Analysts Say Mortgage Woes May Worsen

Discussion in 'Money Talk$' started by KenH, Jul 29, 2007.

  1. KenH

    KenH
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    Some of the fallout from the Federal Reserve's easy money policy is coming home to roost:

    Analysts Say Mortgage Woes May Worsen
    Wednesday July 25, 7:25 pm ET
    By Alex Veiga, AP Business Writer

    Lenders' Prime Mortgage Woes Are a Sign of Even Bigger Problems to Come, Analysts Say ​


    LOS ANGELES (AP) -- Here's a scary thought about the latest bad news on housing: A surprising increase in late loan payments and defaults among home owners with good credit is so far coming from traditional woes, like divorces, job losses and unexpected medical bills.


    The next and biggest wave of problem loans could come as monthly payments soar for both prime and subprime borrowers who took out adjustable-rate loans with little or no documentation, or who used so-called piggyback loans on top of their first mortgages to make up for small down payments, analysts said.

    These exotic loans were the only way many borrowers -- even those with good incomes and sterling credit histories -- could afford to get into the housing market as home prices soared in the last decade. But now those decisions are looking suspect.
    That was one of the messages that sent a jolt through the mortgage industry and the stock market on Tuesday after Countrywide Financial Corp. reported its second-quarter profit shrank by nearly a third as softening home prices led to rising delinquencies and mortgage defaults.

    - rest at http://biz.yahoo.com/ap/070725/mortgage_woes.html?.v=4&.pf=loans
     
  2. TomVols

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    I don't have time to get into it all right now, but it goes beyond just the Fed. Private companies made strategic errors in lessening credit standards. Making 125 LTV loans and giving people 100% (OR HIGHER!) LTV purchase money with FICOs less than 600, sometimes on manufactured housing, was just stupid. This is a market correction, and maybe even a little overstated.

    More to come....
     
  3. webdog

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    As a real estate investor / hard money lender...this will be a "busy period" for me. My upswing is usually when the market falls.
     
  4. rbell

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    Yep.

    I have a couple of friends that I vehemently warned regarding stupid loans. They're about to pay some stupid tax, big time. One was in a home he had no business being in (along w/car loans & consumer debt); the other did a 125 loan to "clean up" his debt (but, as usual, he didn't fix the problem, and accumulated more debt to go with the horrendous 125 loan).

    Both of these guys are likely to lose their houses...and you all know the strife & stress that goes along with that, when you have a family. Sad.
     
  5. KenH

    KenH
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  6. TomVols

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  7. TomVols

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    One myth that people need to get away from is equating all "subprime" loans with C paper loans. For instance, you can have a FICO in the 750s but want a subprime loan to avoid PMI. Good borrowers often oft for subprime loans because they'd rather put their down payment money in their 401k paying 8% than in their home that pays 4%. So not all "subprime" borrowers are people with lousy credit.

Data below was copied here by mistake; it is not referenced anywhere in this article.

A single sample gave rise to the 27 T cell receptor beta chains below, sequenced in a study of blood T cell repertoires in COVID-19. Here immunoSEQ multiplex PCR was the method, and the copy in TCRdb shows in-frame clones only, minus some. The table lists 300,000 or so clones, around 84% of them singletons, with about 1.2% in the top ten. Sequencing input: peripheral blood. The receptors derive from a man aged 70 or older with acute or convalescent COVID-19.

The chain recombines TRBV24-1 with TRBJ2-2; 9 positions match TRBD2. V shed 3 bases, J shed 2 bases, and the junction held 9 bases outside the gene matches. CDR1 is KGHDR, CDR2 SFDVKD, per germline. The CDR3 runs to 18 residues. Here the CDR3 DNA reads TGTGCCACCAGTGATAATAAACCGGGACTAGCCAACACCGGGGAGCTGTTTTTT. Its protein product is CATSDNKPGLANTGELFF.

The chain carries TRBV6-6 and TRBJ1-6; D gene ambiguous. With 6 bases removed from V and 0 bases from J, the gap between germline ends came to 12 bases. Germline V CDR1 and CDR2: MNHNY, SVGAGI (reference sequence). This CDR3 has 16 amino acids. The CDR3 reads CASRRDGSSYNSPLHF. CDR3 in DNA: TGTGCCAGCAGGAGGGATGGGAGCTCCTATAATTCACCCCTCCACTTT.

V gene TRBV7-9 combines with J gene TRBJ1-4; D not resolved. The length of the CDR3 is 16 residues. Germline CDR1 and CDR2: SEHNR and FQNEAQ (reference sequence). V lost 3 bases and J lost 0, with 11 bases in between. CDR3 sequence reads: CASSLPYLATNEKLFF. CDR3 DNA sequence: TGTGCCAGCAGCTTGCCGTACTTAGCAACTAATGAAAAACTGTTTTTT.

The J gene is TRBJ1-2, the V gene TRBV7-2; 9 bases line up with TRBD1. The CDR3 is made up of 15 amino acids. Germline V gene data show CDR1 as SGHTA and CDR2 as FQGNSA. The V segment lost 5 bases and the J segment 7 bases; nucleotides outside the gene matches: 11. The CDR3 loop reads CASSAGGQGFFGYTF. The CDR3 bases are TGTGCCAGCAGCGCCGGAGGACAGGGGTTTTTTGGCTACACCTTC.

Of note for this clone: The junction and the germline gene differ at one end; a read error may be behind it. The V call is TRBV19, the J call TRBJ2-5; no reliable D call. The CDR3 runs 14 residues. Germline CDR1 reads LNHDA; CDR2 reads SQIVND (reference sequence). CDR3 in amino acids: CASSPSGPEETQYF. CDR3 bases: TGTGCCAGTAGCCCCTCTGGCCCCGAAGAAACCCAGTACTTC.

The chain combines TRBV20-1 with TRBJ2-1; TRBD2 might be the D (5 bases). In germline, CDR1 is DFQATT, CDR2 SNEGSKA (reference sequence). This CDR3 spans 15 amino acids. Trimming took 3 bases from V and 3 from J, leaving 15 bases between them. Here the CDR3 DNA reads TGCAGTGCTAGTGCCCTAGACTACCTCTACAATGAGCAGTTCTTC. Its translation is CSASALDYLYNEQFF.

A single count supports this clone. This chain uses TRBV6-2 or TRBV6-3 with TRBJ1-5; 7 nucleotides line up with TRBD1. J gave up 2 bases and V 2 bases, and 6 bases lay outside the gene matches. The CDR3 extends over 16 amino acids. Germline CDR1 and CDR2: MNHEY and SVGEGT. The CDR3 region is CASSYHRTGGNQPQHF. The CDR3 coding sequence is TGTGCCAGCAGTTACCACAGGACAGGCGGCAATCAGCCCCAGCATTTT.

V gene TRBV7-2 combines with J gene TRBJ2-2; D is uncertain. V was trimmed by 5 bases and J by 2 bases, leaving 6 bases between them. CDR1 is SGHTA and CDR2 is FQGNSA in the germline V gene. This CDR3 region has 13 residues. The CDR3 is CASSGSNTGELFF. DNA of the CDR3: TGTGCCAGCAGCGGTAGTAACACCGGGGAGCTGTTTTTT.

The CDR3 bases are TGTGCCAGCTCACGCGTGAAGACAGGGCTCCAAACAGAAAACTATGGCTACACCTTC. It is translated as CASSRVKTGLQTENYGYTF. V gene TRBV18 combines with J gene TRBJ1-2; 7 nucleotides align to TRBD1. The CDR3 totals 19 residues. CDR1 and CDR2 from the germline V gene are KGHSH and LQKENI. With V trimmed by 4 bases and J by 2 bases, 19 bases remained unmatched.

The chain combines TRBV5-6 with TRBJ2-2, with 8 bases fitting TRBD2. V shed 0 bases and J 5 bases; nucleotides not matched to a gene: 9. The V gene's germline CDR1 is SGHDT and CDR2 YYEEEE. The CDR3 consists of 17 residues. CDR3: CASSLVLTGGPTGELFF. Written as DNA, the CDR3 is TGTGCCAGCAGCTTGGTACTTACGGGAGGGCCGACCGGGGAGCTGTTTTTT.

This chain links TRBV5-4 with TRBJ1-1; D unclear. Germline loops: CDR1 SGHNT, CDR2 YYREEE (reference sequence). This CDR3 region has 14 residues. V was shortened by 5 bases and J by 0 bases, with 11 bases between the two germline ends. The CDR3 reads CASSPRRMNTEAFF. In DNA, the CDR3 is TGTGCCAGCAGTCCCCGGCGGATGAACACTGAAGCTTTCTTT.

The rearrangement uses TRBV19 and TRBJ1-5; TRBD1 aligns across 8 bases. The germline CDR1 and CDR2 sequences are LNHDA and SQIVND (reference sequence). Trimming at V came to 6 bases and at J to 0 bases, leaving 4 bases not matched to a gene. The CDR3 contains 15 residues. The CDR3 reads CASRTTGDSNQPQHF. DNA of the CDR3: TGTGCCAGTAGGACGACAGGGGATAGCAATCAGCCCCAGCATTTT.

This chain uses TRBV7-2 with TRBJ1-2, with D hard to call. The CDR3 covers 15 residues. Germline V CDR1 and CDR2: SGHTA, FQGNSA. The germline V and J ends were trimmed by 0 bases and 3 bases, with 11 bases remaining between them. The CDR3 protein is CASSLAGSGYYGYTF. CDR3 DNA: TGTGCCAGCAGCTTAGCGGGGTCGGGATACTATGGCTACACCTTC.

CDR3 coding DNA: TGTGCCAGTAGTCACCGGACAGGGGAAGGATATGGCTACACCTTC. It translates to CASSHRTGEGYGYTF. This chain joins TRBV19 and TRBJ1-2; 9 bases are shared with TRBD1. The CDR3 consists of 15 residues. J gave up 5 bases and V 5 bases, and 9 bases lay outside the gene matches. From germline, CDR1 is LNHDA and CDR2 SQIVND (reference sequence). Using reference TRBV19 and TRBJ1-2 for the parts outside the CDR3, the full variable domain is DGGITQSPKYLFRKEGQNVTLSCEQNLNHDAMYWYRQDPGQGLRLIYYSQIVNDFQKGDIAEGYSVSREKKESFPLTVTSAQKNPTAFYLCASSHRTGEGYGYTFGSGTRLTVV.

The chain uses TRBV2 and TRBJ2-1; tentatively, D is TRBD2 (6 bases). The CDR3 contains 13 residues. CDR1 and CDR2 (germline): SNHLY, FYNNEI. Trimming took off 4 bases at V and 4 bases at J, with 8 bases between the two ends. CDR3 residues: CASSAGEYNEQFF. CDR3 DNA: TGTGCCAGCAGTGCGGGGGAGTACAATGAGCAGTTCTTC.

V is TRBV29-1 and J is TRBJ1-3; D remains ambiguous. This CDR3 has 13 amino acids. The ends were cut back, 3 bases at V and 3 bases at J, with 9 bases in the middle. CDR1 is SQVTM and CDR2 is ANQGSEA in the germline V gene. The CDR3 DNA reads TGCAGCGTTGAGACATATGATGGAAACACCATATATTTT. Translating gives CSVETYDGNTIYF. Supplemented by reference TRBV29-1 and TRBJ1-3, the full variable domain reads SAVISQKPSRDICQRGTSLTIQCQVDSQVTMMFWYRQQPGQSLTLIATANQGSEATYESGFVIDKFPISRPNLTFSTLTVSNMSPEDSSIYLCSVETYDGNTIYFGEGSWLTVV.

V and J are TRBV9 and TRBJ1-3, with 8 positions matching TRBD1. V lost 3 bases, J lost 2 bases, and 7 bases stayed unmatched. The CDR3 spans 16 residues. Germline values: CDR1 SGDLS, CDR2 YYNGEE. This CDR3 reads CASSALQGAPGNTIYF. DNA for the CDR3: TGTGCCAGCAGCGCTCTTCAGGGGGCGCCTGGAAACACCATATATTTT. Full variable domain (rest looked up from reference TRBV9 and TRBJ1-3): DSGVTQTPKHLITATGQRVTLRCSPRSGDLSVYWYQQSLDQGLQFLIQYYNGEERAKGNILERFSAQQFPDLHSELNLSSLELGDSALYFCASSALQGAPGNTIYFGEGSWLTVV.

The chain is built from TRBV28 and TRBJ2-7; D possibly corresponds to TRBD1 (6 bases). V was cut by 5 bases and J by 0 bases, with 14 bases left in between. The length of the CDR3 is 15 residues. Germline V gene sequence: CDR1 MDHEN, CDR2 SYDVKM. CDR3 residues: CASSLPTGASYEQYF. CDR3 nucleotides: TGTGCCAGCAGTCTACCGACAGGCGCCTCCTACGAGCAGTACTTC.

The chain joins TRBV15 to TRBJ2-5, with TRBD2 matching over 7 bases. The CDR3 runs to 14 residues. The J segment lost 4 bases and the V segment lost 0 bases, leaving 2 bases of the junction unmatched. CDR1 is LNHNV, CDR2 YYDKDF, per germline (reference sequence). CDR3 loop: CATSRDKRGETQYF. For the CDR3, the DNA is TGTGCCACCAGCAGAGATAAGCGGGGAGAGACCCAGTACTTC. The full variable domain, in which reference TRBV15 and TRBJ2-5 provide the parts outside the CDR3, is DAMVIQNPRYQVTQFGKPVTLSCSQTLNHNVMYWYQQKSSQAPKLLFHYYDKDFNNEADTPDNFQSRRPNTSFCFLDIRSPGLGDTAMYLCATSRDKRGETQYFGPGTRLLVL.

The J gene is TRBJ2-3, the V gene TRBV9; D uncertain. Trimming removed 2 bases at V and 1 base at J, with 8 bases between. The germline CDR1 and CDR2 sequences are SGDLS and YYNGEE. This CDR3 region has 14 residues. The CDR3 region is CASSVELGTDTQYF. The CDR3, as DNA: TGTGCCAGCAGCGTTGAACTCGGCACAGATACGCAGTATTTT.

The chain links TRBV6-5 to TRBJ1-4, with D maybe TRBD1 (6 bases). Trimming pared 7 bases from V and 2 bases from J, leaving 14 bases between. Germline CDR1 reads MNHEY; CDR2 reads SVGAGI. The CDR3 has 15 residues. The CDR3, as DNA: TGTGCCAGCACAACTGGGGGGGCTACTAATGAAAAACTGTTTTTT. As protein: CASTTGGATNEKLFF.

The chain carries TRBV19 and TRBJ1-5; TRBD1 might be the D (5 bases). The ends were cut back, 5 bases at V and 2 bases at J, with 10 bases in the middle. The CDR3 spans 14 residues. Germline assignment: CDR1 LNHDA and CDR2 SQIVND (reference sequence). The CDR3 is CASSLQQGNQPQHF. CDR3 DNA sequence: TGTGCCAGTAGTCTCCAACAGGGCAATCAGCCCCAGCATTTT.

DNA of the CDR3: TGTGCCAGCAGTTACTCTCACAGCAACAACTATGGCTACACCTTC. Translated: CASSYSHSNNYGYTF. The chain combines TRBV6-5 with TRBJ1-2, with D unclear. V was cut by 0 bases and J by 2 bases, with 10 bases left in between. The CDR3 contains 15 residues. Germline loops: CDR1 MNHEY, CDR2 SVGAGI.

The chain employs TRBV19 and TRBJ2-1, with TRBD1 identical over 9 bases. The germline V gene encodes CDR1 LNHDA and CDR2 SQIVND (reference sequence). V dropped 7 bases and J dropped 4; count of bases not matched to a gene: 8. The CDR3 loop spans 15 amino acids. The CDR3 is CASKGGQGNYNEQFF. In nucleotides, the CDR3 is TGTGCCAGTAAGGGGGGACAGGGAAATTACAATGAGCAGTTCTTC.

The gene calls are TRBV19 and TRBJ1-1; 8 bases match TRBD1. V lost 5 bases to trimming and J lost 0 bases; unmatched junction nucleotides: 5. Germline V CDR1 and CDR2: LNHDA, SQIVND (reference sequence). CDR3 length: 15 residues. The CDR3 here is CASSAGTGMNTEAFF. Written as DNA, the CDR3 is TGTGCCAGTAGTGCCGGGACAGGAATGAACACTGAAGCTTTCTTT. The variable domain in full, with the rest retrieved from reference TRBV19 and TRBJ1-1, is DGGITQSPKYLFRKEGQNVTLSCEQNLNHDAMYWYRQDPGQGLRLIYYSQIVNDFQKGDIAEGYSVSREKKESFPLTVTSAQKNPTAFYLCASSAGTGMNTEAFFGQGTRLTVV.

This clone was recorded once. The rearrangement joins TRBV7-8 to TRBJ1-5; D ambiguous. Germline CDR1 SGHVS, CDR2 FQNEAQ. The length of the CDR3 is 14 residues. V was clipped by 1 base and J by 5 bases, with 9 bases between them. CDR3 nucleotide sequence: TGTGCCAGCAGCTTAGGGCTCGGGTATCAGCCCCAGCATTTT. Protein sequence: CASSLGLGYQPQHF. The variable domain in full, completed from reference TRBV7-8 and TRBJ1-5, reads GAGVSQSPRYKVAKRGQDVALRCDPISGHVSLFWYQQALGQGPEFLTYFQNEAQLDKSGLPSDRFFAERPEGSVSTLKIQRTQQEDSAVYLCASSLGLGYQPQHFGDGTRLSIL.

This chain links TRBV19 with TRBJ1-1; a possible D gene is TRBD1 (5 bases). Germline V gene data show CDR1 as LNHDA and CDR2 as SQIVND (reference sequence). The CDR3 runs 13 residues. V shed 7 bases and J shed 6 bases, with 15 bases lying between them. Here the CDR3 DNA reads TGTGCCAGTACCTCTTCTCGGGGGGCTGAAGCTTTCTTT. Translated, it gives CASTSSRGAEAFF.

That said, I believe that there should be a tightening of credit standards among poor credit folks (if you can't afford to pay so much as half your closing costs, you can't afford a home). There needed to be a weeding out of mortgage companies. Far too many got in for the quick buck and subsequently these companies have damaged the economy. These "no-doc" or "lite-doc" loan regs have been relaxed too much, and this has an effect on illegal immigration as some companies refused to even try to source any down payment or rent verification. Eventually, we're going to see some real investment opportunities in these foreclosed properties, as our economy is quite resillient.

    There must be a greater responsibility on the part of consumers to make their decisions their own. And when government regulates these things, government must do so where the regs are needed, not just churning out feel good legislation (are you listening, Mr. Edwards?) that appeals to peoples' fears and biases. And despite my ill feelings towards paternalism, maybe it's time for states at least and maybe for the Federal govt to license mortgage originators just as they register stock brokers (nationally/state), realtors (state) and insurance agents (state).
     
  8. KenH

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    My liking the CFR is well known in the Politics forum. I am a subscriber to Foreign Affairs. :)
     
  9. TomVols

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    But don't you castigate Thompson, et.al., for their support of CFR, or do I have you confused with someone else?
     
  10. KenH

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    I sure hope it wasn't me.:laugh:

    I did point out that he is associated with the neo-"conservative" think tank - the American Enterprise Institute - which I don't like.
     
    #10 KenH, Jul 31, 2007
    Last edited: Jul 31, 2007
  11. TomVols

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    One of your fellow Dr. Paulites is the one grinding the CFR axe. Can't remember who it is right now. My apologies for the confusion.
     

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